1

STEM Education Won’t Solve the World’s Problems

I love STEM. My SAT score for math was exactly the same as verbal. When I was in grad school, struggling with Sausserian semiotics and Beowulf in the original Old English, I taught myself C++, Turbo Pascal, and Java for fun. For some project I was coding I learned how to do 3D matrix transformations so that I could simulate light bouncing off of a solid surface. I had part-time…

2

What’s an environmental issue? — Gus Speth

I don’t know the provenance of this quote attributed to Gus Speth, which affirms the role of the humanities in a STEM-obsessed world, but I did find this interview, conducted by Steve Curwood. “You know, what’s an environmental issue?” And if the answer is air pollution, water pollution, climate change…then we’re really right where we’ve been. But what if an environmental issue is something that has a big effect on…

Consciousness: Where Are Words?

Words, words, words. With the advent of the stream of consciousness in twentieth-century literature, it has come to seem that the self is very much a thing made of words, a verbal construction forever narrating itself and reconstituting itself in language. In line with the dominant, internalist view of consciousness, it is assumed that this all takes place in the brain—specifically, two parts known as Wernicke’s area and Broca’s area…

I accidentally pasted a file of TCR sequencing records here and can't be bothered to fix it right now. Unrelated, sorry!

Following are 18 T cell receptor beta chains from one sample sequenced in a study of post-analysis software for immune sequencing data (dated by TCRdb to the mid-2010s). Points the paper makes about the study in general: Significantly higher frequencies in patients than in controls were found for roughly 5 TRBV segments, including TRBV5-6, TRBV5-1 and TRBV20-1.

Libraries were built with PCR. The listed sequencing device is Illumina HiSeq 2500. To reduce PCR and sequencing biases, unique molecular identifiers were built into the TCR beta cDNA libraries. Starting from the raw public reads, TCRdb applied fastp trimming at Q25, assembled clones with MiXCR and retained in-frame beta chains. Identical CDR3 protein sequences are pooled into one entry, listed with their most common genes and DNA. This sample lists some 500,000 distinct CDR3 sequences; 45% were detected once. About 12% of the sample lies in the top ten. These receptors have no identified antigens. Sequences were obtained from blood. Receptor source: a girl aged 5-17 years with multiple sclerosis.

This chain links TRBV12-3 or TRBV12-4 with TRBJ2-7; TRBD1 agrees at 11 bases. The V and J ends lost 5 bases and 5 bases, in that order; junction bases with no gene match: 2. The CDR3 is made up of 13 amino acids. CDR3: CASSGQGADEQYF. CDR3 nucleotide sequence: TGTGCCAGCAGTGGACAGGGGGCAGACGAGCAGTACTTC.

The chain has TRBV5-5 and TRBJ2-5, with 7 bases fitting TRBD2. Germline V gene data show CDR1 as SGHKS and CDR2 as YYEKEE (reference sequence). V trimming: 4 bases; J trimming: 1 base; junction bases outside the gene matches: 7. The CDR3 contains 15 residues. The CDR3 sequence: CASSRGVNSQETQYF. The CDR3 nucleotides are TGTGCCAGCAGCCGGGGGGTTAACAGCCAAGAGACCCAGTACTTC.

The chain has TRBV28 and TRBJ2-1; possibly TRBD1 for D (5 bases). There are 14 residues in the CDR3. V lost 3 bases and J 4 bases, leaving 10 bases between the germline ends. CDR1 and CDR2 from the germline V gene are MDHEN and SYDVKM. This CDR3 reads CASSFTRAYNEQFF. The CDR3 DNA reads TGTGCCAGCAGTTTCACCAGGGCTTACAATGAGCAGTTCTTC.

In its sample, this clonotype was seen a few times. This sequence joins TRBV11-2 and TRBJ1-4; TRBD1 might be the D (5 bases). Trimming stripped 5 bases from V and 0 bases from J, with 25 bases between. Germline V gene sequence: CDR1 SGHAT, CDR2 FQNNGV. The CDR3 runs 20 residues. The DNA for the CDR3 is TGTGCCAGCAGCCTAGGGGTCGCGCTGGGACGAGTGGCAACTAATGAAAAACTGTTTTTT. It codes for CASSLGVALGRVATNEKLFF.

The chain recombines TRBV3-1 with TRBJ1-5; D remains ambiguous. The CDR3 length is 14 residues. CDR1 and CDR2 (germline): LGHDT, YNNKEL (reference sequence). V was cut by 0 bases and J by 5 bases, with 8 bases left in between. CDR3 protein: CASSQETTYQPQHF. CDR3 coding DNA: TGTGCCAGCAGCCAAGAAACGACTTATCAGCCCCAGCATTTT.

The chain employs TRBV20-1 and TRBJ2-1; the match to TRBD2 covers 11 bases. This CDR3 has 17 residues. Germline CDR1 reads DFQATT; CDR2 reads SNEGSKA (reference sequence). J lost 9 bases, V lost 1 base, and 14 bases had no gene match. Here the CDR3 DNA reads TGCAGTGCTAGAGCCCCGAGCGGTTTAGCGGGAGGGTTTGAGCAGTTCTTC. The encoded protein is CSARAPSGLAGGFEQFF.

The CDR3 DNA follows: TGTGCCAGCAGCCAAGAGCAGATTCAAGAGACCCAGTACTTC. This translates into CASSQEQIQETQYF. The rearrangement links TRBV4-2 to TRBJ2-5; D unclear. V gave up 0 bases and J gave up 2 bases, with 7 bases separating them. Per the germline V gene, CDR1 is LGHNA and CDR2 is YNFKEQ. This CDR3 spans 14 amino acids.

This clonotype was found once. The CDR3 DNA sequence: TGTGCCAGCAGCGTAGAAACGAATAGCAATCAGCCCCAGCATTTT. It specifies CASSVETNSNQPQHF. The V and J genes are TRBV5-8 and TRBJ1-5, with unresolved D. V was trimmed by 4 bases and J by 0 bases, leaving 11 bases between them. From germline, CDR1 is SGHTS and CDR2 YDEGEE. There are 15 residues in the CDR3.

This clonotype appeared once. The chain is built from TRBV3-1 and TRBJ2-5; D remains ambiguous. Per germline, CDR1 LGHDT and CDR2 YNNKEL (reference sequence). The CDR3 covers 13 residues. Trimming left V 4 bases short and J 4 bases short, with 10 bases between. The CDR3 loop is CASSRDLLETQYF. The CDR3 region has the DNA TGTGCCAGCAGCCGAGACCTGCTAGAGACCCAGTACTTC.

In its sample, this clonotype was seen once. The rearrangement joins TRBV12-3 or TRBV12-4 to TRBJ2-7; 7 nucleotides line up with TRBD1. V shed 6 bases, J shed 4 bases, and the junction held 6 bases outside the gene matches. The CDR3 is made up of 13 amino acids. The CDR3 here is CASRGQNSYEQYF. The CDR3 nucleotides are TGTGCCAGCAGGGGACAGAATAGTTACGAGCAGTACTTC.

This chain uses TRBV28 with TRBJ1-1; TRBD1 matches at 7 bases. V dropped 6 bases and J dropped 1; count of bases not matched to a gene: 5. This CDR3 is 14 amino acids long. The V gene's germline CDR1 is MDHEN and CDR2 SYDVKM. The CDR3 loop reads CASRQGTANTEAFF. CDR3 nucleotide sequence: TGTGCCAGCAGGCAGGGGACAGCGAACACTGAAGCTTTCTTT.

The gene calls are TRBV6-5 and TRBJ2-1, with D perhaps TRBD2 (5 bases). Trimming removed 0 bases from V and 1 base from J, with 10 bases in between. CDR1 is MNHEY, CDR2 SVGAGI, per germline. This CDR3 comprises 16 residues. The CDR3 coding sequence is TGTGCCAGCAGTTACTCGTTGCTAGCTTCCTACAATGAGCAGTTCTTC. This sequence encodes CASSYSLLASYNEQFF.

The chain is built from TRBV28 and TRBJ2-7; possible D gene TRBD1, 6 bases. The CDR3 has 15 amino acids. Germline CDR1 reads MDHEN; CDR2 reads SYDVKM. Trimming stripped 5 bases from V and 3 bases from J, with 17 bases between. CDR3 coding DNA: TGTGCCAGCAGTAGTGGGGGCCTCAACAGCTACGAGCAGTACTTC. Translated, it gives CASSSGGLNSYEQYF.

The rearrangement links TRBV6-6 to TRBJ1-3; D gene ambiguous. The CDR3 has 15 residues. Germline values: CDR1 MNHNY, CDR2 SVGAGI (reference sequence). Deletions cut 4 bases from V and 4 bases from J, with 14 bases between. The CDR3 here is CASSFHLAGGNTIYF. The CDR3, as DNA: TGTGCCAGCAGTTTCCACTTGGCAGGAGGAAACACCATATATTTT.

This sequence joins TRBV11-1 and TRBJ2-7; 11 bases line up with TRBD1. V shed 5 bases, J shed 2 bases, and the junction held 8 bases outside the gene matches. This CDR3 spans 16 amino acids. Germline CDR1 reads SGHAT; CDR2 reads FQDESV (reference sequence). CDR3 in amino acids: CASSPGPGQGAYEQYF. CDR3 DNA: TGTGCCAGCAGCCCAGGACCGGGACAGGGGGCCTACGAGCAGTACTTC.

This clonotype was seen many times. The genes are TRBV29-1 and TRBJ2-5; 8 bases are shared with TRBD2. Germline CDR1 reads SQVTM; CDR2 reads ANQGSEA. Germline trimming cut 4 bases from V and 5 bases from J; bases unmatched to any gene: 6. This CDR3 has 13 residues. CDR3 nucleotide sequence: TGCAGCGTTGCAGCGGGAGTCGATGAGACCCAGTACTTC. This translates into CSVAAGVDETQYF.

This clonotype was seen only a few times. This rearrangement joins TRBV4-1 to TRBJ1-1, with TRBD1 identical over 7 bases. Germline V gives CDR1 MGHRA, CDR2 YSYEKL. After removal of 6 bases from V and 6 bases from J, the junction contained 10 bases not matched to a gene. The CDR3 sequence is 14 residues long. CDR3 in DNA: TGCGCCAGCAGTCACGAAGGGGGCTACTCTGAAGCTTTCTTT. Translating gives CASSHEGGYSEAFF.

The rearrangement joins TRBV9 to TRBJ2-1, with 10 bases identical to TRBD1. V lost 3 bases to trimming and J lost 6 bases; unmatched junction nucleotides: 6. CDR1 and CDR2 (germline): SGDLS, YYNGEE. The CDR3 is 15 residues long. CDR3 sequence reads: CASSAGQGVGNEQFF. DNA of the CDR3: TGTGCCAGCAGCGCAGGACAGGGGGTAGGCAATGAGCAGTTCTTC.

3

Journalism by the Numbers (a pedagogical play in one scene) #math

(Lights up on a college journalism classroom. The professor enters, surveys the room.) Professor: Math! Students: (Shocked reaction.) Professor: Math!! Students: (Scattered cries of “No!”) Professor: MATH!!! Students: NO!!!   (Blackout.)   (40 minutes later.)   Professor: So, at the very least when you encounter numbers in your reporting, contact sources who can help you interpret those numbers critically. Seek out a variety of credible views on the provenance and…

Emotional Intelligence Needs a Rewrite

I’ve recently processed and absorbed my recognition of the “left brain vs right brain myth.” (One side of the brain may work harder on some tasks, but there’s no evidence to suggest that whether a person is logical or creative has anything to do with how that person’s brain hemispheres relate to each other.) The classic Dr. Jekyll and Mr. Hyde was a literary exploration of the early scientific theories…